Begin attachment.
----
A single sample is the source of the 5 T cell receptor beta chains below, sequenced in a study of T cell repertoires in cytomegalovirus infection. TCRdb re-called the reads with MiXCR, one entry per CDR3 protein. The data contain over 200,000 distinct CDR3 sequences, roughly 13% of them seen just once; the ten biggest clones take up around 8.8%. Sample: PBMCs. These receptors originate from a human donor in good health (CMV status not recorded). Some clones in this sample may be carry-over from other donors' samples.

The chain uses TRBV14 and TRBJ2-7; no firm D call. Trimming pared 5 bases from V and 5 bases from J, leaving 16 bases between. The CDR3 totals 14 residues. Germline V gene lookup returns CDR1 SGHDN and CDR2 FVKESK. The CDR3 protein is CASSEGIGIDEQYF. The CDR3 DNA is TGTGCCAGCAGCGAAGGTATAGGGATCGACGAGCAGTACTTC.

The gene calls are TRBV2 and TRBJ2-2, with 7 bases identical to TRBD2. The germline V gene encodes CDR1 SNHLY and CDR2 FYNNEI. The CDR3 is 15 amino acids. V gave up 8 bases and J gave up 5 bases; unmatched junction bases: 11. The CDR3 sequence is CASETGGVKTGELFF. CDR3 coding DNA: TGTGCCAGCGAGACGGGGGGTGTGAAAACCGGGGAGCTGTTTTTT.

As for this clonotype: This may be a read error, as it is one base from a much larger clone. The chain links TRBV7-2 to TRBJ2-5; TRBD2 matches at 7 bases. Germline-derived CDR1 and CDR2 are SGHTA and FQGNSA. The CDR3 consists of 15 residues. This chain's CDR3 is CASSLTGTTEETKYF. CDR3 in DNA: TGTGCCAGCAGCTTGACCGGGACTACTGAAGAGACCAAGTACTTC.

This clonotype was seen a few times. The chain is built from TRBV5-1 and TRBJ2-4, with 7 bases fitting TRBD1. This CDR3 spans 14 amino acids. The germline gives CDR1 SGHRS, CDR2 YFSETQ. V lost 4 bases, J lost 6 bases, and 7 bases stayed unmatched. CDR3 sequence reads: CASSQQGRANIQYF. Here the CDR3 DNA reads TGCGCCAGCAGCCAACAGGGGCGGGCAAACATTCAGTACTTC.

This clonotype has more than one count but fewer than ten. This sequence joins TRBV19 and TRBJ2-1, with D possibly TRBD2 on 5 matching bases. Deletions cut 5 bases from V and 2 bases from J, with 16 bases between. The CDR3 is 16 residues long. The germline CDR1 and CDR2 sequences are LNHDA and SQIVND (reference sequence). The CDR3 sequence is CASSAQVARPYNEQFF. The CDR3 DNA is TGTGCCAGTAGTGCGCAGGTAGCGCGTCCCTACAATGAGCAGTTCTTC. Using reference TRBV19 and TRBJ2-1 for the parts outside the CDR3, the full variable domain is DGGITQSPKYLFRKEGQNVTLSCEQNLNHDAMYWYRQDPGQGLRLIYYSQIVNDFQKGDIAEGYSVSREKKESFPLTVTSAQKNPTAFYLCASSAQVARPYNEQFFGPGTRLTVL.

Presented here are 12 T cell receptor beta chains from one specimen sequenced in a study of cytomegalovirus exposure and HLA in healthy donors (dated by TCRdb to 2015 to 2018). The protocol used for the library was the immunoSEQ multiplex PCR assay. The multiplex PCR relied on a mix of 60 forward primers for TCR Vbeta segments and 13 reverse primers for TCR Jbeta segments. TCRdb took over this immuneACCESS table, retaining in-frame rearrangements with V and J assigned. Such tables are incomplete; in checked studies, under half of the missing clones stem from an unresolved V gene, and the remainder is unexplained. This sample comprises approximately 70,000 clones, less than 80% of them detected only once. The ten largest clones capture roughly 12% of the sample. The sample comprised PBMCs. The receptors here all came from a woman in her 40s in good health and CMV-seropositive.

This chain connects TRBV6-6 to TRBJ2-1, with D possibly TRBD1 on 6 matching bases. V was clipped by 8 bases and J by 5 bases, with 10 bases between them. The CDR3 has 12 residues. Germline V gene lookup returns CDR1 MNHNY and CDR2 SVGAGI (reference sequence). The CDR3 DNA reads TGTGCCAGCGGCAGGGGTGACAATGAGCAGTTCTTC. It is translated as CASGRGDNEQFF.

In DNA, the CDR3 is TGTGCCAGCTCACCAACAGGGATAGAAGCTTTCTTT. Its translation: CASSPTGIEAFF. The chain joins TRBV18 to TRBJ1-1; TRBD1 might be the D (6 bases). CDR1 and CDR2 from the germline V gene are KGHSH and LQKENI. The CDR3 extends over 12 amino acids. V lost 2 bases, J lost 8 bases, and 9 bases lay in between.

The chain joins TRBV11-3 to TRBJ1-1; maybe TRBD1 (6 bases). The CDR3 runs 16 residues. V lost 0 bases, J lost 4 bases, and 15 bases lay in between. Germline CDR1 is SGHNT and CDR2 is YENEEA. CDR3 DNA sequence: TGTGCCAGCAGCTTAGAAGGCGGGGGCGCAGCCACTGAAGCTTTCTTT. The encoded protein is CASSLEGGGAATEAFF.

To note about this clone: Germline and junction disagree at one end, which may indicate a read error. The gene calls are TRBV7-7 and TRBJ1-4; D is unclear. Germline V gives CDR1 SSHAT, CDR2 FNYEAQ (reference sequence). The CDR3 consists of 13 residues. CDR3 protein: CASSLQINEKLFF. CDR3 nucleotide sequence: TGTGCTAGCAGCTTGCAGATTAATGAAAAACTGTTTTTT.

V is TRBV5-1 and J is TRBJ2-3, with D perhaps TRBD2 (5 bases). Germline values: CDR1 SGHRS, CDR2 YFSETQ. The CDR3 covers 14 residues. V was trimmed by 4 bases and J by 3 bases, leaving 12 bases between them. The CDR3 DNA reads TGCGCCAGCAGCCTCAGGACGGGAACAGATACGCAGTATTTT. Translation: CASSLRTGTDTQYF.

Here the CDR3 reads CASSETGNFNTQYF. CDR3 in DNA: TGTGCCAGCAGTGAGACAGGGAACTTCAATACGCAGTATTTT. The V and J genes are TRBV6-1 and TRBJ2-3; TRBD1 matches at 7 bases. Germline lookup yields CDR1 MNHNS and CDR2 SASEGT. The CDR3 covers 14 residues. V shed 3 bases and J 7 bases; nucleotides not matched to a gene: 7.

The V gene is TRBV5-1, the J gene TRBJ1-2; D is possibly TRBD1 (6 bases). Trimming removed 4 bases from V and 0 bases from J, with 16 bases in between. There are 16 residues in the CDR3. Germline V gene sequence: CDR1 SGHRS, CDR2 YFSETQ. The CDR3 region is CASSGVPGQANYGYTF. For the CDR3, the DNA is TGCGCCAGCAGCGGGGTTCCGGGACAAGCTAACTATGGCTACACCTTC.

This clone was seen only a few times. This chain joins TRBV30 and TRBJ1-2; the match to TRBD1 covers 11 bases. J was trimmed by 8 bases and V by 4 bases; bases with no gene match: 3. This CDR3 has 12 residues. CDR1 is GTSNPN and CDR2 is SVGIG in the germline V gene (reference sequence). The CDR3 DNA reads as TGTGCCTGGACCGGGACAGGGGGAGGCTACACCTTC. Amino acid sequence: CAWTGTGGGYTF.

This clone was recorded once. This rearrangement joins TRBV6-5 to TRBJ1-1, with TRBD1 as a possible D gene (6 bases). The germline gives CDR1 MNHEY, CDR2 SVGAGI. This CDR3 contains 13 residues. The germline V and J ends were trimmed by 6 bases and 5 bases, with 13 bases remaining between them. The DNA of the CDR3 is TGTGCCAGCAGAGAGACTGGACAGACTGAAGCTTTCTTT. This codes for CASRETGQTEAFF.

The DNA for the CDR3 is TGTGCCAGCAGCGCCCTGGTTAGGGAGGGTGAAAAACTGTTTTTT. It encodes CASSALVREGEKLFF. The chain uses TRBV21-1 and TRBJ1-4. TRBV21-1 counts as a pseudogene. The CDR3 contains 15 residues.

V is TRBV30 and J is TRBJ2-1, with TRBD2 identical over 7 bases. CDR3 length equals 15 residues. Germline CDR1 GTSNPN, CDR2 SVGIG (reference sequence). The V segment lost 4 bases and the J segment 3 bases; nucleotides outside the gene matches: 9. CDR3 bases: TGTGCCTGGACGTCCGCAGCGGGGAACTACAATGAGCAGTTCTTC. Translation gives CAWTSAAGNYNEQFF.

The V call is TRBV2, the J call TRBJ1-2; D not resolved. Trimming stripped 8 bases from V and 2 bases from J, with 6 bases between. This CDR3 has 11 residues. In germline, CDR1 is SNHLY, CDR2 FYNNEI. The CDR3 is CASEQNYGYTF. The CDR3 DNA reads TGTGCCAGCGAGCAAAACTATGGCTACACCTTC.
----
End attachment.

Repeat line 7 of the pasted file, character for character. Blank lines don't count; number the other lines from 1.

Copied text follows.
Presented here are 12 T cell receptor beta chains from one specimen sequenced in a study of cytomegalovirus exposure and HLA in healthy donors (dated by TCRdb to 2015 to 2018). The protocol used for the library was the immunoSEQ multiplex PCR assay. The multiplex PCR relied on a mix of 60 forward primers for TCR Vbeta segments and 13 reverse primers for TCR Jbeta segments. TCRdb took over this immuneACCESS table, retaining in-frame rearrangements with V and J assigned. Such tables are incomplete; in checked studies, under half of the missing clones stem from an unresolved V gene, and the remainder is unexplained. This sample comprises approximately 70,000 clones, less than 80% of them detected only once. The ten largest clones capture roughly 12% of the sample. The sample comprised PBMCs. The receptors here all came from a woman in her 40s in good health and CMV-seropositive.